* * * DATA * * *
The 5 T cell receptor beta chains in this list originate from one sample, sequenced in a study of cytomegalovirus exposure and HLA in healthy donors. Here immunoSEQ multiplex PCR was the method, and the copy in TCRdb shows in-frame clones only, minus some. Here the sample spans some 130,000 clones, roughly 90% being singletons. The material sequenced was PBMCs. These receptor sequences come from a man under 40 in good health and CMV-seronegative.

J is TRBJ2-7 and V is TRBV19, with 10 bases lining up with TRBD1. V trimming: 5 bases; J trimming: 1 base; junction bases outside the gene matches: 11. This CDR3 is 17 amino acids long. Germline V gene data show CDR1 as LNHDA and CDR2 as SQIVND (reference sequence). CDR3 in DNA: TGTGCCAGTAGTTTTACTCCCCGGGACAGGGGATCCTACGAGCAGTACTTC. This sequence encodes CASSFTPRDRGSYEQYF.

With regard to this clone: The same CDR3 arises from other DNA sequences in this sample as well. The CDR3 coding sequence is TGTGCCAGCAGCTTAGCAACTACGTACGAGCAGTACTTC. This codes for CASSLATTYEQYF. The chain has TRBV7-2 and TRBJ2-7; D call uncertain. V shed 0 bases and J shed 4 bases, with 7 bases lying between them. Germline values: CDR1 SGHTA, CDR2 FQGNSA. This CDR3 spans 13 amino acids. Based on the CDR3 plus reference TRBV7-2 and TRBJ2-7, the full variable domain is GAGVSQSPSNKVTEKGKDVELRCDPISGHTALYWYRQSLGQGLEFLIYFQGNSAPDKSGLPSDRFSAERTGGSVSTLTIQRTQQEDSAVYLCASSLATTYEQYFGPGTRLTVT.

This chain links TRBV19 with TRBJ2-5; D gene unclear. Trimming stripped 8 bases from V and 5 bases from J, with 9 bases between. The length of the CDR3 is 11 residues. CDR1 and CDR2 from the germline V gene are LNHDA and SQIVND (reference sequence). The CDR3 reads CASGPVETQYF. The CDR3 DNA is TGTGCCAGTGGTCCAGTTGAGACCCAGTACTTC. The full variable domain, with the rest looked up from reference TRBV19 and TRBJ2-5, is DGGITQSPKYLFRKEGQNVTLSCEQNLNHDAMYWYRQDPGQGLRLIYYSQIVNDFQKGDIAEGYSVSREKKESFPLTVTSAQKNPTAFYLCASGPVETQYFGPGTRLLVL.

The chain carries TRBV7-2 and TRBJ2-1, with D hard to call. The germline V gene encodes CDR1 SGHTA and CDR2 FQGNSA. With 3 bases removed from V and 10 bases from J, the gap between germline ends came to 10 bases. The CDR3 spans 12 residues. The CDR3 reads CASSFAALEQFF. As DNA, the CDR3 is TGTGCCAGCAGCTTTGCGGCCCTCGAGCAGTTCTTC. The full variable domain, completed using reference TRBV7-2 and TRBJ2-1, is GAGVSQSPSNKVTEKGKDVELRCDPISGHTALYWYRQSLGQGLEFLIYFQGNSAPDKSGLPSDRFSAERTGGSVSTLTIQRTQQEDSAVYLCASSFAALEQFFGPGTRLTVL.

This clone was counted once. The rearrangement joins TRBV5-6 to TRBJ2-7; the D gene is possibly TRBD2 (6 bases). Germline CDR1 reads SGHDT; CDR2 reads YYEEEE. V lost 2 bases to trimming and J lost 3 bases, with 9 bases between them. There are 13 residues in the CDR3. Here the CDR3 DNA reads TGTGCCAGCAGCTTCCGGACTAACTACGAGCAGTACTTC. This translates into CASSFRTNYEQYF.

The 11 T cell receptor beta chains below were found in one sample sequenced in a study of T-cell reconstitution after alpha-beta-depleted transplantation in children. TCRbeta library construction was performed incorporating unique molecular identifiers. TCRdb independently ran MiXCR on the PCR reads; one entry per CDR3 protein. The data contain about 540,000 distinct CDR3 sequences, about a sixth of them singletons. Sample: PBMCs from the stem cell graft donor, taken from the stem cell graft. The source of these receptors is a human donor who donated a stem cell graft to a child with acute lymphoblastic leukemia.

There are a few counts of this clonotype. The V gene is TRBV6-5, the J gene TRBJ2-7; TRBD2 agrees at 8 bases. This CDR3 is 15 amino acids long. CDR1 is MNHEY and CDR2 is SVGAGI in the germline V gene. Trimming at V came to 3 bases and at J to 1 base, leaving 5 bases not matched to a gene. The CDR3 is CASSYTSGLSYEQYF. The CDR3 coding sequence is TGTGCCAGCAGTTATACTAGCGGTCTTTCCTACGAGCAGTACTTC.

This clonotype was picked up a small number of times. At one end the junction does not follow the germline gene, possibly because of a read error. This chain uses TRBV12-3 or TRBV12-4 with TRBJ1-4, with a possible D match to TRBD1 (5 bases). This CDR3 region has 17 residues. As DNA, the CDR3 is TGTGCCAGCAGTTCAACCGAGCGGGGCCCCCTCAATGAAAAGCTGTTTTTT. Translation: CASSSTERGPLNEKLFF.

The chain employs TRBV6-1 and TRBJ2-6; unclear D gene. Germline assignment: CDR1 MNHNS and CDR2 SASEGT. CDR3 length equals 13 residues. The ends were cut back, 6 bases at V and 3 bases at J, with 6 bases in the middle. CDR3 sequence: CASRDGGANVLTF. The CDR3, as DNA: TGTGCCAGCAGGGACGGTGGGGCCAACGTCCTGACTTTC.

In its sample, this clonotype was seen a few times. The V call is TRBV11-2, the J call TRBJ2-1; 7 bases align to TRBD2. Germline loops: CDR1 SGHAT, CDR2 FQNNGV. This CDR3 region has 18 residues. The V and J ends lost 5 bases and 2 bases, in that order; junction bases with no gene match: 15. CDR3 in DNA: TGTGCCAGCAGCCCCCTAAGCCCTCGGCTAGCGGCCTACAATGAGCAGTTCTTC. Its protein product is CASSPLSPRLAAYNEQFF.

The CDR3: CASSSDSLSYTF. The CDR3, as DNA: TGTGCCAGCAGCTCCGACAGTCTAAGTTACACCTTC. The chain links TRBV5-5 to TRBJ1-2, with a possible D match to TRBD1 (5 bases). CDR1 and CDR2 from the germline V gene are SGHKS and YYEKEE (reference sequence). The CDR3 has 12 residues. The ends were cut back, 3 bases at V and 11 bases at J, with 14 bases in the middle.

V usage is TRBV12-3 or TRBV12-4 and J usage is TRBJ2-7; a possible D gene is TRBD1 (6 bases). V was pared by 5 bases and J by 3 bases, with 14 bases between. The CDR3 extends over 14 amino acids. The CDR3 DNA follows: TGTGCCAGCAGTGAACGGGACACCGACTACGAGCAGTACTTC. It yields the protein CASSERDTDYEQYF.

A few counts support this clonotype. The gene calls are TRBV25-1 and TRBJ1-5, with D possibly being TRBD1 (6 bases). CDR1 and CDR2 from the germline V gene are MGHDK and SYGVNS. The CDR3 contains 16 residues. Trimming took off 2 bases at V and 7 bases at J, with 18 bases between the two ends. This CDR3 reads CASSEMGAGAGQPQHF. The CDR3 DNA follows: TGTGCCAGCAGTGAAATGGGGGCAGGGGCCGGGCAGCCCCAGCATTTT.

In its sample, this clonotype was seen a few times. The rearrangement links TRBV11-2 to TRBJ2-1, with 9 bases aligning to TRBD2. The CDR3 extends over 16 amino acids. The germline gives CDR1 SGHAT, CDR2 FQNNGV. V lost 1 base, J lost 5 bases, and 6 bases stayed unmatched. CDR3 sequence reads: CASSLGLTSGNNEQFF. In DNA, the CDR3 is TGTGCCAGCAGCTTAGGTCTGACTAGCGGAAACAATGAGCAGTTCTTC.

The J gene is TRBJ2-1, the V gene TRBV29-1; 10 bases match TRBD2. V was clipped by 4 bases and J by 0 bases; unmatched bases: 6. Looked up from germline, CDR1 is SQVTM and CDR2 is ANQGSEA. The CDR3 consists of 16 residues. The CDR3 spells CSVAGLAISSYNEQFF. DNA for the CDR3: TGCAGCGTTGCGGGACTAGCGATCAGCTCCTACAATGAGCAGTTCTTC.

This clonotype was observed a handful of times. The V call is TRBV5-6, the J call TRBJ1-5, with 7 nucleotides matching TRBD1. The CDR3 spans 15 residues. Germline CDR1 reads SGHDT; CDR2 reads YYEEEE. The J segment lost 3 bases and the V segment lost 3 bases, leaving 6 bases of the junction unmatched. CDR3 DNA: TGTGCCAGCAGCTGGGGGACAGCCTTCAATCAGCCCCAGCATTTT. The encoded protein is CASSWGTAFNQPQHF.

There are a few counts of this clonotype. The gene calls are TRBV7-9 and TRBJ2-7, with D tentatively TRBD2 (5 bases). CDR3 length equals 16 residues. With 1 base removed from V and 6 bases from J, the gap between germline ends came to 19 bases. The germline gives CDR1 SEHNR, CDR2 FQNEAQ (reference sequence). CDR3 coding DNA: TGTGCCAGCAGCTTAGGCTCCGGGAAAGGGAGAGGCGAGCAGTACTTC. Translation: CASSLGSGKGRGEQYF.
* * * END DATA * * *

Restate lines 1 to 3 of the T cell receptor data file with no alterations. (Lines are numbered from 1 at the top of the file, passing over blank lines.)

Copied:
The 5 T cell receptor beta chains in this list originate from one sample, sequenced in a study of cytomegalovirus exposure and HLA in healthy donors. Here immunoSEQ multiplex PCR was the method, and the copy in TCRdb shows in-frame clones only, minus some. Here the sample spans some 130,000 clones, roughly 90% being singletons. The material sequenced was PBMCs. These receptor sequences come from a man under 40 in good health and CMV-seronegative.

J is TRBJ2-7 and V is TRBV19, with 10 bases lining up with TRBD1. V trimming: 5 bases; J trimming: 1 base; junction bases outside the gene matches: 11. This CDR3 is 17 amino acids long. Germline V gene data show CDR1 as LNHDA and CDR2 as SQIVND (reference sequence). CDR3 in DNA: TGTGCCAGTAGTTTTACTCCCCGGGACAGGGGATCCTACGAGCAGTACTTC. This sequence encodes CASSFTPRDRGSYEQYF.

With regard to this clone: The same CDR3 arises from other DNA sequences in this sample as well. The CDR3 coding sequence is TGTGCCAGCAGCTTAGCAACTACGTACGAGCAGTACTTC. This codes for CASSLATTYEQYF. The chain has TRBV7-2 and TRBJ2-7; D call uncertain. V shed 0 bases and J shed 4 bases, with 7 bases lying between them. Germline values: CDR1 SGHTA, CDR2 FQGNSA. This CDR3 spans 13 amino acids. Based on the CDR3 plus reference TRBV7-2 and TRBJ2-7, the full variable domain is GAGVSQSPSNKVTEKGKDVELRCDPISGHTALYWYRQSLGQGLEFLIYFQGNSAPDKSGLPSDRFSAERTGGSVSTLTIQRTQQEDSAVYLCASSLATTYEQYFGPGTRLTVT.